Macarons conquer Paris, now London
A craze for revamped macarons has swept Paris and Tokyo and now lands in London.
Paris — If the upgraded cupcake is an American craze, it may have met its match in the enthusiasm for transformed macarons in Paris, and now London.
Macarons are a quintessential French cookie that has a delicate almond-meringue shell with a filling that must be baked precisely.
(The light and airy French macaron, with one "o," shouldn't be confused with the heavier, coconutty macaroon, which has two o's in English.)
For centuries macarons lined up in obedient rows in every French corner bakery. Always the same flavors – chocolate, raspberry, and pistachio.
But now the macaron is getting a make-over. Intriguing new flavors include strawberry and wasabi, raspberry and vinegar, rose and quince, and kumquat and anise, to name a few.
Much of the credit goes to Pierre Hermé, who comes from four generations of bakers. During his more than 30 years in the profession, Chef Hermé decided that the traditional macaron was a colossal bore.
So he transformed it, issuing spring and autumn "lines" of flavors, similar to seasonal fashion changes. The current year offers salted caramel, sesame, and green tea, to go with standbys like "infinite vanilla," passion fruit, and chocolate.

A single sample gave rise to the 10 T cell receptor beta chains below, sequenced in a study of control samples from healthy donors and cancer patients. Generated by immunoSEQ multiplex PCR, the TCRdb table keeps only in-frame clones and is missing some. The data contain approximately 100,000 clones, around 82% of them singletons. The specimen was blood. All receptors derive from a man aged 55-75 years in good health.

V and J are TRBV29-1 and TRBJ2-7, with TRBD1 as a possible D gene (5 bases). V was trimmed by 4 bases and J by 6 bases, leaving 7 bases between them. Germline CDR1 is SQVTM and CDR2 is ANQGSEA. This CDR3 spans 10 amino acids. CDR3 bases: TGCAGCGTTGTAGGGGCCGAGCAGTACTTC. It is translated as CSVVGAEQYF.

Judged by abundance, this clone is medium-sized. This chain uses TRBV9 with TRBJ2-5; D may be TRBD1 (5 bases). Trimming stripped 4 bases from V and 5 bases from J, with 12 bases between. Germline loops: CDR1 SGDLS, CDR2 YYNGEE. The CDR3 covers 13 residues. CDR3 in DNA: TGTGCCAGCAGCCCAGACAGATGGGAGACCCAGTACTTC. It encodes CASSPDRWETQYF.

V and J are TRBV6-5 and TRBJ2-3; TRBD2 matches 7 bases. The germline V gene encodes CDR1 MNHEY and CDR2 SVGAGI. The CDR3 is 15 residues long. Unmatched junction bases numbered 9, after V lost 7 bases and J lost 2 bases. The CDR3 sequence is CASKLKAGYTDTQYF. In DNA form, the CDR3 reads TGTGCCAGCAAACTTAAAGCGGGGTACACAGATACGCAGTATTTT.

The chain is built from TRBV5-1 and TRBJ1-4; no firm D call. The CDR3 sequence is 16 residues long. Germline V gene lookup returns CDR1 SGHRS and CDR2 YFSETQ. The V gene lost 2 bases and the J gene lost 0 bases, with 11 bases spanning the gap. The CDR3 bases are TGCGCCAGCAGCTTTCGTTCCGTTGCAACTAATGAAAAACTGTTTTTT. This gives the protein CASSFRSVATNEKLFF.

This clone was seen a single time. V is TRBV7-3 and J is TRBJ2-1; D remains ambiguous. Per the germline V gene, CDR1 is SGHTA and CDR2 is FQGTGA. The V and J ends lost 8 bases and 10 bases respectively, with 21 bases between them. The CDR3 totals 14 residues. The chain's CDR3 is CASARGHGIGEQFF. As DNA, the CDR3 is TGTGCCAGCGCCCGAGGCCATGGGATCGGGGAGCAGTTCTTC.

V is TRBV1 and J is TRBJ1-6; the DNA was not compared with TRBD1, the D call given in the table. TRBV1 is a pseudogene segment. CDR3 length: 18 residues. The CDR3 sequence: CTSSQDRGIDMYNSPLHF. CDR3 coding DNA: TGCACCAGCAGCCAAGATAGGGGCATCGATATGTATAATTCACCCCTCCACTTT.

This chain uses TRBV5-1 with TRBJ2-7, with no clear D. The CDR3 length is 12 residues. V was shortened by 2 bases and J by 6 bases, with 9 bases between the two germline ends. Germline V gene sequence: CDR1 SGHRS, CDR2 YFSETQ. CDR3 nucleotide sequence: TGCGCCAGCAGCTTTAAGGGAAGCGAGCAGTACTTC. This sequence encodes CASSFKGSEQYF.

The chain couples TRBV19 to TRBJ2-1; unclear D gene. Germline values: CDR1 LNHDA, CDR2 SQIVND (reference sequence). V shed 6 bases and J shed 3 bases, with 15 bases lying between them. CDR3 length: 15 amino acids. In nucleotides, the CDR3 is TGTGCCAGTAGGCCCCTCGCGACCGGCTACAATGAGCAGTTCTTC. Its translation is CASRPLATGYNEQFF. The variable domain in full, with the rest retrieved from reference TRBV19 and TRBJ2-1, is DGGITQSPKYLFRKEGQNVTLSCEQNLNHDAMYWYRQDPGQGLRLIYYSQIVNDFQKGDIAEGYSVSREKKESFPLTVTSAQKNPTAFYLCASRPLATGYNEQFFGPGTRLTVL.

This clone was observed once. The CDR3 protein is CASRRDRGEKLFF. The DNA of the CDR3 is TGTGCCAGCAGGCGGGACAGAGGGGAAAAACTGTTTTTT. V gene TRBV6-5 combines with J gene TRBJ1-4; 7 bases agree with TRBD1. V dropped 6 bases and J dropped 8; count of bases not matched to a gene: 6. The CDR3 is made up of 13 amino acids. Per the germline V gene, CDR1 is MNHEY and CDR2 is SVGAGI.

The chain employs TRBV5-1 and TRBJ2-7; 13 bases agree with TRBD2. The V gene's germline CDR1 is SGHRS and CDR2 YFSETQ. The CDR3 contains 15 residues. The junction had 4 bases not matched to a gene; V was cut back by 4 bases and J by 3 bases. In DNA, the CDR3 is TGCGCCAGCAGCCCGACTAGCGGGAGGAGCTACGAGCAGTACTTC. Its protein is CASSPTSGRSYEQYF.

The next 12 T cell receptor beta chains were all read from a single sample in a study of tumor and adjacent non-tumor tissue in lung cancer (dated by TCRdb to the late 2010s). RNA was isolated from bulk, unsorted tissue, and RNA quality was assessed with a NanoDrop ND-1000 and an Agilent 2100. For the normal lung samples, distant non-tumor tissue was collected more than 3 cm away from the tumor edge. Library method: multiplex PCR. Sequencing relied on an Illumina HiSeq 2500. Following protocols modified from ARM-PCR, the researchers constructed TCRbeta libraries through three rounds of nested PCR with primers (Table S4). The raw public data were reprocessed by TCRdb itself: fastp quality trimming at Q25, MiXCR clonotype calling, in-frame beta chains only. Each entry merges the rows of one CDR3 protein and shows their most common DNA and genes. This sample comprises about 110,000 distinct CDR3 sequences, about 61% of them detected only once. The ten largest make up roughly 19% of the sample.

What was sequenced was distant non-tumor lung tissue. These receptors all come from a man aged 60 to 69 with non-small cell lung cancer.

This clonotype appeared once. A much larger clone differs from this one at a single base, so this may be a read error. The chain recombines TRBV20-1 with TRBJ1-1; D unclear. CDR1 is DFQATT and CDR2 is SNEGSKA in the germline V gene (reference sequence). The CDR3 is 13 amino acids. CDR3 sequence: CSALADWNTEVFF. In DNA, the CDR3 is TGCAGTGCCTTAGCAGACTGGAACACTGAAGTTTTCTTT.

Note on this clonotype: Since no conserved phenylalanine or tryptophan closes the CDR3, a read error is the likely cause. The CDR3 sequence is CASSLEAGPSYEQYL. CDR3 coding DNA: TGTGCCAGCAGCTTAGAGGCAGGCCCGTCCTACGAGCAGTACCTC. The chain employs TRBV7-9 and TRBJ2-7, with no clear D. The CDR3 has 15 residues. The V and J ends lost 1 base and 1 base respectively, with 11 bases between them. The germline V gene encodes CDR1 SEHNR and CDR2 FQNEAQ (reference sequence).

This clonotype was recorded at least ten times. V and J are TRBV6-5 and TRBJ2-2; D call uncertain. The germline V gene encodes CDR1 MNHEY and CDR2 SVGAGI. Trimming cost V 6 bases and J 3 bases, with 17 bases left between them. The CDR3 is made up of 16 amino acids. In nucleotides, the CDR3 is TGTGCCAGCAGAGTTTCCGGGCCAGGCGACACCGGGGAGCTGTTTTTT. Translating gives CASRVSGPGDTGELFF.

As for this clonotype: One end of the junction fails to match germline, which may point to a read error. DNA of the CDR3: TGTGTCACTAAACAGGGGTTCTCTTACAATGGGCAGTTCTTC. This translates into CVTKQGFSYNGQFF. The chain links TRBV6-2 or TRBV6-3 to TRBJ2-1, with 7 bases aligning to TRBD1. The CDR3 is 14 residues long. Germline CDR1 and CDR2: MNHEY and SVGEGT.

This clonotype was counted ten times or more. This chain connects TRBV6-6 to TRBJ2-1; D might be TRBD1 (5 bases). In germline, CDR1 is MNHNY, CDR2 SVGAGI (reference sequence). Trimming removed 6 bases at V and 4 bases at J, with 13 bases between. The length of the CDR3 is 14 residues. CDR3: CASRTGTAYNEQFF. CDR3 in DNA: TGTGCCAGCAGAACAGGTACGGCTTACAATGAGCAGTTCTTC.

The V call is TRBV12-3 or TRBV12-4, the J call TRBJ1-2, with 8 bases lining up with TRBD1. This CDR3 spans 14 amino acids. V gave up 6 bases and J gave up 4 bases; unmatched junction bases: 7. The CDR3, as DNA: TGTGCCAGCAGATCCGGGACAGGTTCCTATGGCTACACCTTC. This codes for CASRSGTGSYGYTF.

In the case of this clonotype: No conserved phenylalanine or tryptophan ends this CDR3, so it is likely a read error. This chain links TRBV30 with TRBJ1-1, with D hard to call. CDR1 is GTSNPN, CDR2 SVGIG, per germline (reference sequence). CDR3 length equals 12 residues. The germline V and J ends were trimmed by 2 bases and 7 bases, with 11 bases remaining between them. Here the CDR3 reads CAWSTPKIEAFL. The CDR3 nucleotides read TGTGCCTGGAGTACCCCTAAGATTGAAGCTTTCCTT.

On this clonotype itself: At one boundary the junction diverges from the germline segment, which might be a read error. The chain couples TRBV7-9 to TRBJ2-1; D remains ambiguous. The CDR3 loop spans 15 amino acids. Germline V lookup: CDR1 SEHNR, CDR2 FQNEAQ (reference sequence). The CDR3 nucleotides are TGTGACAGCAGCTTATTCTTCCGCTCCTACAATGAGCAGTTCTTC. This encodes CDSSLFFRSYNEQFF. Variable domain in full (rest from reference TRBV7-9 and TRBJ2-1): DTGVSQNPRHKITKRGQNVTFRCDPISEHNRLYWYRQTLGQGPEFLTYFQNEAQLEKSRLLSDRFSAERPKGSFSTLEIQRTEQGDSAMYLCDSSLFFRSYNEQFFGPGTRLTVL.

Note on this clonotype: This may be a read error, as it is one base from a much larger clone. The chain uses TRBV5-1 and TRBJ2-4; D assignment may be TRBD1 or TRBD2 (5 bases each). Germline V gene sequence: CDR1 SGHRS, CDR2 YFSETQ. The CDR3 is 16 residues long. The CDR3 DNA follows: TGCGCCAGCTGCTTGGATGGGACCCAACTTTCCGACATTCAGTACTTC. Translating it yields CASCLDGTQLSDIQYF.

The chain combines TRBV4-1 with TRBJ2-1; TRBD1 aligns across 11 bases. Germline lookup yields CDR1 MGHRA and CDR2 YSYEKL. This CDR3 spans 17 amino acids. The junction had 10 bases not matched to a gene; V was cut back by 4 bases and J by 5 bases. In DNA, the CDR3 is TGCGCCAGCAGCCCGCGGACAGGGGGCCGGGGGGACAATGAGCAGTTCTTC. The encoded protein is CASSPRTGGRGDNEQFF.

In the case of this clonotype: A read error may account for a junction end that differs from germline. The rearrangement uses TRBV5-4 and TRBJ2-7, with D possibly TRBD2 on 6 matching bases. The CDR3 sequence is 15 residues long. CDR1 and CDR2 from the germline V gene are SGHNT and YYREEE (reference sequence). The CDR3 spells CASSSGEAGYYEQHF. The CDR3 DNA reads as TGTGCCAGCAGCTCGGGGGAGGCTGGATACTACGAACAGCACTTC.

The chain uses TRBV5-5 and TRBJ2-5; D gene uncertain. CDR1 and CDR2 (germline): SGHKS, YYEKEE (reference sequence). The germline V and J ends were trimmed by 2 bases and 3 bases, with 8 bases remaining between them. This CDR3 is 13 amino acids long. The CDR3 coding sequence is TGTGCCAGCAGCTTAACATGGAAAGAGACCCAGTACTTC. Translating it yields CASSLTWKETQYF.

By culinary and possibly cultural contrast, the No. 1 cupcake at one shop in Washington, D.C., is "peanut butter blossom."
For several years now, Parisians have been lining up at Hermé's four shops for the revamped macaron. French friends describe the Hermé macaron in effulgent terms: "The aggressiveness of the fruit in the first bite is tempered by the sweetness of the chocolate."
Many Parisians wonder why no one thought of upgrading the macaron before.
At the Hermé flagship store near upscale Saint Sulpice in Paris, well-dressed patrons – many with cameras – wait patiently as four young assistants select macarons and use silver tongs to carefully transfer them to wrinkly plastic carrying tubes, much as if they were an enriched uranium specimen.
What's the recipe? Don't even ask.